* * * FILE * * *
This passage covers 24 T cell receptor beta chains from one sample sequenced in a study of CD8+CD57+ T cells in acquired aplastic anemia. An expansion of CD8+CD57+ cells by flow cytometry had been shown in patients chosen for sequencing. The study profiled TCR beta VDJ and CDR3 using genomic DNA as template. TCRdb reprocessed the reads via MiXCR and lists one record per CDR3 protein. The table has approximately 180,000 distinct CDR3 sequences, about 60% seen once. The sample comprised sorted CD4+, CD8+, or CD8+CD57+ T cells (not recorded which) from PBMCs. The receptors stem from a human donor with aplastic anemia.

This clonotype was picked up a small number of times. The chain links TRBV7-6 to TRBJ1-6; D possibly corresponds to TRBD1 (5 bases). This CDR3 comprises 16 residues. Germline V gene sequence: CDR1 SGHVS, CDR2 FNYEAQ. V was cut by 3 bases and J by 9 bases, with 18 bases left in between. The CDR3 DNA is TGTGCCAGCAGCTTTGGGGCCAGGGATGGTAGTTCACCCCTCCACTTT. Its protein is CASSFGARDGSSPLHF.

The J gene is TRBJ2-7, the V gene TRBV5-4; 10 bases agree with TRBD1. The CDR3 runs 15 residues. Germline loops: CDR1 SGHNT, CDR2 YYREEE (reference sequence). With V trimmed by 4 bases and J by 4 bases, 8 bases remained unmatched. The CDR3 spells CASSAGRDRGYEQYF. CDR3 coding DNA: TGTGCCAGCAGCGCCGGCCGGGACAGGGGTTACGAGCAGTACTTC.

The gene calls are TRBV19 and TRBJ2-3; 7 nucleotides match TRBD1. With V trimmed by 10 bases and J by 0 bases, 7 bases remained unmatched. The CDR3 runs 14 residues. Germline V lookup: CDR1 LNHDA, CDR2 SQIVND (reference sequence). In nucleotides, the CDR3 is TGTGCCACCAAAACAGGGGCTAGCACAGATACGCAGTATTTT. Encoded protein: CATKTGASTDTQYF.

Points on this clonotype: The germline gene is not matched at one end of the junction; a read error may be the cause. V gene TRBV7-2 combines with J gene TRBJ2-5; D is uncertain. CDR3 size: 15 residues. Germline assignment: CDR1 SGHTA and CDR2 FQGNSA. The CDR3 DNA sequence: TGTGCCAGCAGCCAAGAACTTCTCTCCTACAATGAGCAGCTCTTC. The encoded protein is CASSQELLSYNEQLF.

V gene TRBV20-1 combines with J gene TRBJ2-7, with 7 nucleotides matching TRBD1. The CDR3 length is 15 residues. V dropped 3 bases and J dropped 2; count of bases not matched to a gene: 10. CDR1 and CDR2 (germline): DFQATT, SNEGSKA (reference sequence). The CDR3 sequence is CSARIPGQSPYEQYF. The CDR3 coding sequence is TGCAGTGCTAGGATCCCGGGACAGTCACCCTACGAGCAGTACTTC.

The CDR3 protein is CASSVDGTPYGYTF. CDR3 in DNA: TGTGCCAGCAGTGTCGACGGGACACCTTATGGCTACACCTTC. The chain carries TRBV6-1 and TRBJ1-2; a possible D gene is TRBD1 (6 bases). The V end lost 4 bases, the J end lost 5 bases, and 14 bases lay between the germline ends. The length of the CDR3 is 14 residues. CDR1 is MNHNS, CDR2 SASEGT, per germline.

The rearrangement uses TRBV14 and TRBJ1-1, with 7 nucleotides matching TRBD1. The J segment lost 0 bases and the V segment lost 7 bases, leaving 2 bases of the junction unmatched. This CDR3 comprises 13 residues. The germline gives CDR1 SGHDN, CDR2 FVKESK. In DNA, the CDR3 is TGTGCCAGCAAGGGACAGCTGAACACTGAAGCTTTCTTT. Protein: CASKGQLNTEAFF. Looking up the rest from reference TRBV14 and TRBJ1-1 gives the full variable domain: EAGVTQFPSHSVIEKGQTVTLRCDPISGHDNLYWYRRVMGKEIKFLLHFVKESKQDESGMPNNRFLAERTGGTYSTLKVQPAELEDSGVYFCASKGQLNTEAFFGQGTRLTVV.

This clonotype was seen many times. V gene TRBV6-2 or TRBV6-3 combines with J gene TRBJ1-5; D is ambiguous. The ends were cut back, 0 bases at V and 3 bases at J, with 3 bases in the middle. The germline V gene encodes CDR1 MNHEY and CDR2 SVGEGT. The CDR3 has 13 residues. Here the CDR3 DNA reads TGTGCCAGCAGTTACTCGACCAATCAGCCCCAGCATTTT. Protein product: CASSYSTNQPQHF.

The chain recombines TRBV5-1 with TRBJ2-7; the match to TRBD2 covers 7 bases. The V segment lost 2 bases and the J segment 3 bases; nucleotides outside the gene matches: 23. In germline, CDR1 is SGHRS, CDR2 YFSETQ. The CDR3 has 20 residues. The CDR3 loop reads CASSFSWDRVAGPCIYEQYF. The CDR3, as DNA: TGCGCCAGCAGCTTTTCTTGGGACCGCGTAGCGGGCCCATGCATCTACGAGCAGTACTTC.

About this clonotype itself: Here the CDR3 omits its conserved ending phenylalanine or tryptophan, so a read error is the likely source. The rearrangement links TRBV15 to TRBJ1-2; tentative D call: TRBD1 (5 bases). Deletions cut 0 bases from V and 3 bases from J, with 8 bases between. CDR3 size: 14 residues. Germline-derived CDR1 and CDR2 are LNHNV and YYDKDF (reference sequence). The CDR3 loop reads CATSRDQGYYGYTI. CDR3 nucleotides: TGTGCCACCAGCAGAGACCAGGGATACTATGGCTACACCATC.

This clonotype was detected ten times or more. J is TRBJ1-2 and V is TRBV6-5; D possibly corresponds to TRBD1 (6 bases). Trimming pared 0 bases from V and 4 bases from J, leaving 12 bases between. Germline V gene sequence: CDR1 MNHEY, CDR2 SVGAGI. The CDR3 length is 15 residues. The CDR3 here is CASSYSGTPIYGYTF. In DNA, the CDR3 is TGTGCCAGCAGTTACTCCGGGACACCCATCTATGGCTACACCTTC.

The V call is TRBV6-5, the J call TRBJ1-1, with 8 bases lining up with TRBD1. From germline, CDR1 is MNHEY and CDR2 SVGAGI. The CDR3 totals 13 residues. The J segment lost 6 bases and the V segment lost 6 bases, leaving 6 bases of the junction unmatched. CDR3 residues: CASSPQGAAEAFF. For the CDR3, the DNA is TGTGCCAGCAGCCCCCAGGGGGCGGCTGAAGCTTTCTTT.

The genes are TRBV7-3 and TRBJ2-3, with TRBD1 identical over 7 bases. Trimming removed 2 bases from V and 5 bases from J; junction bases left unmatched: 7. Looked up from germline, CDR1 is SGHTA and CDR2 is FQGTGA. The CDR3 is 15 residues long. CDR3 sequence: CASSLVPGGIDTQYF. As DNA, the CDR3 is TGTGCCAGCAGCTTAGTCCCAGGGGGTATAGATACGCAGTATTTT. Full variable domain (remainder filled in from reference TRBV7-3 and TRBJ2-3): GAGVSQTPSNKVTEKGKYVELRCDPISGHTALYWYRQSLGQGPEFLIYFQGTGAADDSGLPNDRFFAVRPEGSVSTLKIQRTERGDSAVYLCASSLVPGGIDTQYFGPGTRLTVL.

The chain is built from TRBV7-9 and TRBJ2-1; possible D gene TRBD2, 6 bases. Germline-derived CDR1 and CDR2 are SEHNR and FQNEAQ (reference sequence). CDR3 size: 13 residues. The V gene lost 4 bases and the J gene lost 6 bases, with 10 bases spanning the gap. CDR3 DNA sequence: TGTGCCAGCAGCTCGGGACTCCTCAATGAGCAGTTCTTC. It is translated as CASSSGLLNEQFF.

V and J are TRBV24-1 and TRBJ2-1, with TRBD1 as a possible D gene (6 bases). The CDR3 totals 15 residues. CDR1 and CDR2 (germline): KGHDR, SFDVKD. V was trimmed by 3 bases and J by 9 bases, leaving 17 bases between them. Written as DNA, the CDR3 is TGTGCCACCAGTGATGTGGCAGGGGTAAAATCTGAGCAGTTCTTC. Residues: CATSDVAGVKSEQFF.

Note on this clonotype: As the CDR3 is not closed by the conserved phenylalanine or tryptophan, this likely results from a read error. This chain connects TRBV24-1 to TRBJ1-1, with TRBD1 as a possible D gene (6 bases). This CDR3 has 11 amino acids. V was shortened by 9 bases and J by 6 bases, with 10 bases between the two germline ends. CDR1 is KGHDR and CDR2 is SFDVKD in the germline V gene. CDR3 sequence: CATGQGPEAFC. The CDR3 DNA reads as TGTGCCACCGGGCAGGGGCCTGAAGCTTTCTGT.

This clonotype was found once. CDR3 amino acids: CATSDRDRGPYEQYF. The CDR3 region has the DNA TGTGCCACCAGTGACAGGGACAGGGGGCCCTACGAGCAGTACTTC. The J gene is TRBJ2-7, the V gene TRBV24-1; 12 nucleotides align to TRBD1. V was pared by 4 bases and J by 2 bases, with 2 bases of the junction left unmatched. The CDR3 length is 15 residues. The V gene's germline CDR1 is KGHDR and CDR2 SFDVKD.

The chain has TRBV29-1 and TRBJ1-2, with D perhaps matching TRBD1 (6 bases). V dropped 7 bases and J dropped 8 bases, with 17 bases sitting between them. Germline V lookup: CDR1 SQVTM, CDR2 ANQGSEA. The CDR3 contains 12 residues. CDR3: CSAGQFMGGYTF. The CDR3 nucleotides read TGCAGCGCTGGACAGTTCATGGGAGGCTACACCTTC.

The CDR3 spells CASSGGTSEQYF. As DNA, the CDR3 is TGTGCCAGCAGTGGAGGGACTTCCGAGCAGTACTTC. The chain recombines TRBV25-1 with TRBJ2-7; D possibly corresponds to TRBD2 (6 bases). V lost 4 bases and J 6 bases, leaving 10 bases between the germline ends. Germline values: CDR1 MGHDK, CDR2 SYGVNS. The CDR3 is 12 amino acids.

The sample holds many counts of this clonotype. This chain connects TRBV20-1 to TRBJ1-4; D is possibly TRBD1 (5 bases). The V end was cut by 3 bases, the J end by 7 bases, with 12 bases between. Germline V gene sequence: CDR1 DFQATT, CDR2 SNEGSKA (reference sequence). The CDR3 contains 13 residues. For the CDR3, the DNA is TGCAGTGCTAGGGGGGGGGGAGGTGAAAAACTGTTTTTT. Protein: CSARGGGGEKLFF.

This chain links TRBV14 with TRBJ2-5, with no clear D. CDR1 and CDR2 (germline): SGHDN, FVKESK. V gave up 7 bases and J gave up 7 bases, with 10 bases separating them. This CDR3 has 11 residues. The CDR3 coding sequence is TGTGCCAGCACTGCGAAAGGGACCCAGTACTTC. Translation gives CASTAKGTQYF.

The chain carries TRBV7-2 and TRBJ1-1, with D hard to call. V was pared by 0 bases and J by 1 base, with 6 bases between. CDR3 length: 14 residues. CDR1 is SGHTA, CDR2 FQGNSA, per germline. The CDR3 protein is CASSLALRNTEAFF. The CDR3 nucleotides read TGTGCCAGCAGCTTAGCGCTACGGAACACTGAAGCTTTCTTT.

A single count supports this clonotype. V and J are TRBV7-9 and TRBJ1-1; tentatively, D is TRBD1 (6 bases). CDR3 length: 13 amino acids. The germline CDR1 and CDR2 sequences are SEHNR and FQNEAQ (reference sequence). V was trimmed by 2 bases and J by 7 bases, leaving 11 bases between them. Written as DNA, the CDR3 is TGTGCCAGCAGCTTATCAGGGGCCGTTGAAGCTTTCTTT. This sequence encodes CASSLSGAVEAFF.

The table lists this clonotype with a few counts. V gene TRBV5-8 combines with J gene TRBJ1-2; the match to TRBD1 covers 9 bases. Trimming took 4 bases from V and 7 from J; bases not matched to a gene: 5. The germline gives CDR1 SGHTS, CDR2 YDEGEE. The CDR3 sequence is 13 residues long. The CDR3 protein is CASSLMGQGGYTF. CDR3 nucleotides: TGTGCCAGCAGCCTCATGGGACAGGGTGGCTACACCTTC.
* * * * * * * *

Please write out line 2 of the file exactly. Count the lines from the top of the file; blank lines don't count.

This clonotype was picked up a small number of times. The chain links TRBV7-6 to TRBJ1-6; D possibly corresponds to TRBD1 (5 bases). This CDR3 comprises 16 residues. Germline V gene sequence: CDR1 SGHVS, CDR2 FNYEAQ. V was cut by 3 bases and J by 9 bases, with 18 bases left in between. The CDR3 DNA is TGTGCCAGCAGCTTTGGGGCCAGGGATGGTAGTTCACCCCTCCACTTT. Its protein is CASSFGARDGSSPLHF.